Assuntos
Tempestades Ciclônicas , Desastres , Bangladesh , Tomada de Decisões , Emergências , Humanos
18.
BMC Public Health ; 19(1): 1278, 2019 Oct 15.
Artigo em Inglês | MEDLINE | ID: mdl-31610779

RESUMO

BACKGROUND: Australia experiences a high incidence of natural emergencies and Australian governments have committed significant investment into emergency preparedness and response. Amongst the population groups most vulnerable to emergencies are infants and young children with their vulnerability centering around their specific food and fluid needs. For this reason, the World Health Assembly has urged all member states to develop and implement infant and young child feeding in emergency (IYCF-E) plans in line with international guidance. This study aimed to determine the degree to which Australia has complied with this direction by conducting an audit of Australian emergency plans and guidance. METHODS: Australian Federal, State/Territory and a sample of Local government emergency plans and guidance were located via web searches. Documents were searched for key words to identify content dealing with the needs of infants and young children. Plans and guidance were also searched for content dealing with the needs of animals as a comparison. RESULTS: While plans and guidance contained numerous pointers to the desirability of having plans that address IYCF-E, there was a dearth of planning at all levels of government for the needs of infants and young children. Guidance related to heat waves contained information that could prove dangerous to infants. No agency at Federal or State/Territory had designated responsibility for IYCF-E or children in general. This was in stark contrast to the situation of animals for which there was widespread and comprehensive planning at all levels of government with clear designation of organisational responsibility. CONCLUSIONS: Lack of planning for IYCF-E in Australia places infants and young children at serious risk of adverse health consequences in emergencies. Australian Federal, State/Territory and Local governments need to take action to ensure that IYCF-E plans and guidance are developed and deployed in line with international standards. The pathway to successful integration of animal welfare plans provides a method for a similar integration of IYCF-E plans. Government health authorities are best placed to lead and be responsible for IYCF-E in Australia. National governments internationally should similarly take action to ensure that their youngest, most vulnerable citizens are protected in emergencies.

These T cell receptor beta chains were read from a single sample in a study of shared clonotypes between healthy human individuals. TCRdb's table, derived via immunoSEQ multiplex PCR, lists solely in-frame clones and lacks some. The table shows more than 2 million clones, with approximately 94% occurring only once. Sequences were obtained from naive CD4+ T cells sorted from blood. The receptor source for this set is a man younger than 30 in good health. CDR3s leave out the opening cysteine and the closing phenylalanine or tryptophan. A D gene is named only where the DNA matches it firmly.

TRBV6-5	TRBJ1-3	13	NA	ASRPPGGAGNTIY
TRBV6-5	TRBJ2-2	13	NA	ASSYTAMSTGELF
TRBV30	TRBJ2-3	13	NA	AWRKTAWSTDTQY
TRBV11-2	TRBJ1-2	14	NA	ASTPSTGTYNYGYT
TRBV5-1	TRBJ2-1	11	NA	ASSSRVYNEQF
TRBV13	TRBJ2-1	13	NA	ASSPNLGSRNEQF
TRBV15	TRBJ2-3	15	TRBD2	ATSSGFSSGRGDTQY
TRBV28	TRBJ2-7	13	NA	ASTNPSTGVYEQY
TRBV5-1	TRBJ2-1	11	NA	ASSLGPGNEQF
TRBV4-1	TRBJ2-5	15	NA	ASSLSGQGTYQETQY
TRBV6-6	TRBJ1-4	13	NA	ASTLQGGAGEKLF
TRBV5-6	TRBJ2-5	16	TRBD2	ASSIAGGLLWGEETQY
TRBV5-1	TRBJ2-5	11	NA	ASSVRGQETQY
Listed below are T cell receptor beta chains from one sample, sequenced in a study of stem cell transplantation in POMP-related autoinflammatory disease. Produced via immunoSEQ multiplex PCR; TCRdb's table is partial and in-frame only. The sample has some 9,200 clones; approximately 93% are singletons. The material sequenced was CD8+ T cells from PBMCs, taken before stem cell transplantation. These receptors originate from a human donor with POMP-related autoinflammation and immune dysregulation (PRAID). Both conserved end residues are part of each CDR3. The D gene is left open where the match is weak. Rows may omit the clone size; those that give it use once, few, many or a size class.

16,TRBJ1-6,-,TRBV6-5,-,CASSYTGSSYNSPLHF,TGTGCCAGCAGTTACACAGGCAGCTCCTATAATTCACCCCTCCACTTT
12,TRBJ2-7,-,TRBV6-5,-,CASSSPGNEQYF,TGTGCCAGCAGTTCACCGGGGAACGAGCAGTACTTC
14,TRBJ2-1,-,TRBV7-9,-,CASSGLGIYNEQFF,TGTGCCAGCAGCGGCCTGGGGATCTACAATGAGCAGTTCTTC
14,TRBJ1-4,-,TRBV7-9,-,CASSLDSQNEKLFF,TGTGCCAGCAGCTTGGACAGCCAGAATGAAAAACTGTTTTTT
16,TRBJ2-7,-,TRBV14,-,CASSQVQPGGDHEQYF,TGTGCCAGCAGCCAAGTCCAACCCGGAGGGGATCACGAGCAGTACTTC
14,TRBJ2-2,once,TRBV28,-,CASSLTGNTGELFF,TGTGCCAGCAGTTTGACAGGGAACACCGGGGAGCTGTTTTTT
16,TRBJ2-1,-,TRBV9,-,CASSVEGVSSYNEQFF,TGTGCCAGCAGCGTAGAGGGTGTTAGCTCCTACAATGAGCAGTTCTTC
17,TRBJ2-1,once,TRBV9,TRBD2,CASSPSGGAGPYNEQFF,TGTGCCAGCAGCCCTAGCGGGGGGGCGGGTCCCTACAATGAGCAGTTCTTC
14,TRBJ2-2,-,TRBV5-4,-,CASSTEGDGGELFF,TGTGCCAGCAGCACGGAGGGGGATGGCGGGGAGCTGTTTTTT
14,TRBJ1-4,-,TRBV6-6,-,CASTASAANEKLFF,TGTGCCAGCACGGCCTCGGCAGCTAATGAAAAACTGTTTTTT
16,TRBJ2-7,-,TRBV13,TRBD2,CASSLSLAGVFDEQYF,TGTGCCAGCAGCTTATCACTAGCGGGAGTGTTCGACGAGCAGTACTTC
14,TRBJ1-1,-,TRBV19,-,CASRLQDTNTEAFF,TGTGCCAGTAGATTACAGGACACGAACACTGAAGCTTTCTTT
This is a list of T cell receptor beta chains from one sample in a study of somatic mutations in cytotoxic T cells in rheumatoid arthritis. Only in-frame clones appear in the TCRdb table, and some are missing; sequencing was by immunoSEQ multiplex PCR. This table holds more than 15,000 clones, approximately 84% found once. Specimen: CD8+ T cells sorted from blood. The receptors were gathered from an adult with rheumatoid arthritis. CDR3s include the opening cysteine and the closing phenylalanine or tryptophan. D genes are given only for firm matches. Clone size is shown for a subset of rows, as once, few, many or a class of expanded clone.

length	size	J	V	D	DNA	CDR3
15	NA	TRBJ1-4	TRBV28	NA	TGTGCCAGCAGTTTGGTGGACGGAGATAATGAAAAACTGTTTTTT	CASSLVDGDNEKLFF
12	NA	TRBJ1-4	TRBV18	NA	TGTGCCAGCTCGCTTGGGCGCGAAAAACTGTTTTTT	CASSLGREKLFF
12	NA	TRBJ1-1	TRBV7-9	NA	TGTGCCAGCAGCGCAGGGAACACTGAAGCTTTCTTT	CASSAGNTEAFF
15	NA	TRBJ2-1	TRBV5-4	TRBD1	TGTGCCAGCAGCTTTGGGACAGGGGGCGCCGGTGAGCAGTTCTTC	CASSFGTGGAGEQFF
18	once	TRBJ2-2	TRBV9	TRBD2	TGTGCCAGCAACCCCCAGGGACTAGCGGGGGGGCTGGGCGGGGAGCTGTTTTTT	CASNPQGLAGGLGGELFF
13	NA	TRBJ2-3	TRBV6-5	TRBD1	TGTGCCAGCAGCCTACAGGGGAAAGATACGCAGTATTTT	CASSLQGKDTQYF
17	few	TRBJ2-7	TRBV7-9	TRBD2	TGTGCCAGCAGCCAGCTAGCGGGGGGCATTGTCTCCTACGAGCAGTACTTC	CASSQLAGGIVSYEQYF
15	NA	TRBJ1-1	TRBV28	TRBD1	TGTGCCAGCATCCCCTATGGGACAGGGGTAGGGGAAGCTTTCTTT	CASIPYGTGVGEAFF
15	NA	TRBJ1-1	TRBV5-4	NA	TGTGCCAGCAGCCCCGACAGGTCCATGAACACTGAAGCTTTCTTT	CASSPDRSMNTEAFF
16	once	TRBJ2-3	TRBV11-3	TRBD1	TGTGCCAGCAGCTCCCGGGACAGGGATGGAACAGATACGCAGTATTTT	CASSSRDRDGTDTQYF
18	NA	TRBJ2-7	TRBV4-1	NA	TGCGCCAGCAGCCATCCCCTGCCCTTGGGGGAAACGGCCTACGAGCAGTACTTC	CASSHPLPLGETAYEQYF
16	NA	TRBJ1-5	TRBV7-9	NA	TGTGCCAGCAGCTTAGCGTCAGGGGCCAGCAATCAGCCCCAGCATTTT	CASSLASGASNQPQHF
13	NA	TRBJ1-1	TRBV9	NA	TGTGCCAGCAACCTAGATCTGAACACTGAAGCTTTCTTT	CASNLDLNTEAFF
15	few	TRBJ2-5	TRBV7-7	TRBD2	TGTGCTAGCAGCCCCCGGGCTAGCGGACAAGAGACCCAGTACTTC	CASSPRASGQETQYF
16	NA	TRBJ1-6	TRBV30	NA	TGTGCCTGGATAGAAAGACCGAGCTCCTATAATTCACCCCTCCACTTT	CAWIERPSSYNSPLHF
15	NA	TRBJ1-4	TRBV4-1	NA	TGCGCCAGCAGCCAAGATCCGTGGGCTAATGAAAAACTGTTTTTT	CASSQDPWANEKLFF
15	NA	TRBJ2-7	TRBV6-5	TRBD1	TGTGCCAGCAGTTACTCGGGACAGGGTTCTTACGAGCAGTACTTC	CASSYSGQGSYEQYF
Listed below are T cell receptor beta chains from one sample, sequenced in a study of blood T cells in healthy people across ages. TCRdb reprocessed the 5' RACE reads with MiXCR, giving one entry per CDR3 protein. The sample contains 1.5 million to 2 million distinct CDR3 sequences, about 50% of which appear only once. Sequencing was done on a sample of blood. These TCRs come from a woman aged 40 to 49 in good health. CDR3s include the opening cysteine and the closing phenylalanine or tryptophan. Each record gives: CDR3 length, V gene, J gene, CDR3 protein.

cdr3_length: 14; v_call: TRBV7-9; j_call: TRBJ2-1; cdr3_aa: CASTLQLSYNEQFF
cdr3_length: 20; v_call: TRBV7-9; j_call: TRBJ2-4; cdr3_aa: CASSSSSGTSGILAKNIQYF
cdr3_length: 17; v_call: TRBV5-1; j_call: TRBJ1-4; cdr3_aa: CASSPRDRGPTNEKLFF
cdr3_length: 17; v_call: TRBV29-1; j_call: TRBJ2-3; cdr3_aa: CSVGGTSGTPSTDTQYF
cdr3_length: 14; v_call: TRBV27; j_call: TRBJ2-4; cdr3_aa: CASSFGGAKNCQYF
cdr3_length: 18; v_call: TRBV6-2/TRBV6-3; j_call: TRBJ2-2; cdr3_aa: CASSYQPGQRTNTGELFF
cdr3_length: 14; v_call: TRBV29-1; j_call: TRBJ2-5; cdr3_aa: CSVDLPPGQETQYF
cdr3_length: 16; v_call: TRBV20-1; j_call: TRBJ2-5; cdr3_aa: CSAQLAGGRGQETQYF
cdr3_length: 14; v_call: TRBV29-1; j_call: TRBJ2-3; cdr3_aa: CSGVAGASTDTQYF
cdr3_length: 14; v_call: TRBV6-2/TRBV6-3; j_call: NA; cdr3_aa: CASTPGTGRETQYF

Assuntos
Fenômenos Fisiológicos da Nutrição Infantil , Planejamento em Desastres/organização & administração , Emergências , Austrália , Aleitamento Materno , Pré-Escolar , Fidelidade a Diretrizes/estatística & dados numéricos , Guias como Assunto , Humanos , Lactente , Fórmulas Infantis
19.
Prehosp Disaster Med ; 34(6): 632-643, 2019 Dec.
Artigo em Inglês | MEDLINE | ID: mdl-31625487

RESUMO

INTRODUCTION: Medical responders are at-risk of experiencing a wide range of negative psychological health conditions following a disaster. AIM: Published literature was reviewed on the adverse psychological health outcomes in medical responders to various disasters and mass casualties in order to: (1) assess the psychological impact of disasters on medical responders; and (2) identify the possible risk factors associated with psychological impacts on medical responders. METHODS: A literature search of PubMed, Discovery Service, Science Direct, Google Scholar, and Cochrane databases for studies on the prevalence/risk factors of posttraumatic stress disorder (PTSD) and other mental disorders in medical responders of disasters and mass casualties was carried out using pre-determined keywords. Two reviewers screened the 3,545 abstracts and 28 full-length articles which were included for final review. RESULTS: Depression and PTSD were the most studied outcomes in medical responders. Nurses reported higher levels of adverse outcomes than physicians. Lack of social support and communication, maladaptive coping, and lack of training were important risk factors for developing negative psychological outcomes across all types of disasters. CONCLUSIONS: Disasters have significant adverse effects on the mental well-being of medical responders. The prevalence rates and presumptive risk factors varied among three different types of disasters. There are certain high-risk, vulnerable groups among medical responders, as well as certain risk factors for adverse psychological outcomes. Adapting preventive measures and mitigation strategies aimed at high-risk groups would be beneficial in decreasing negative outcomes.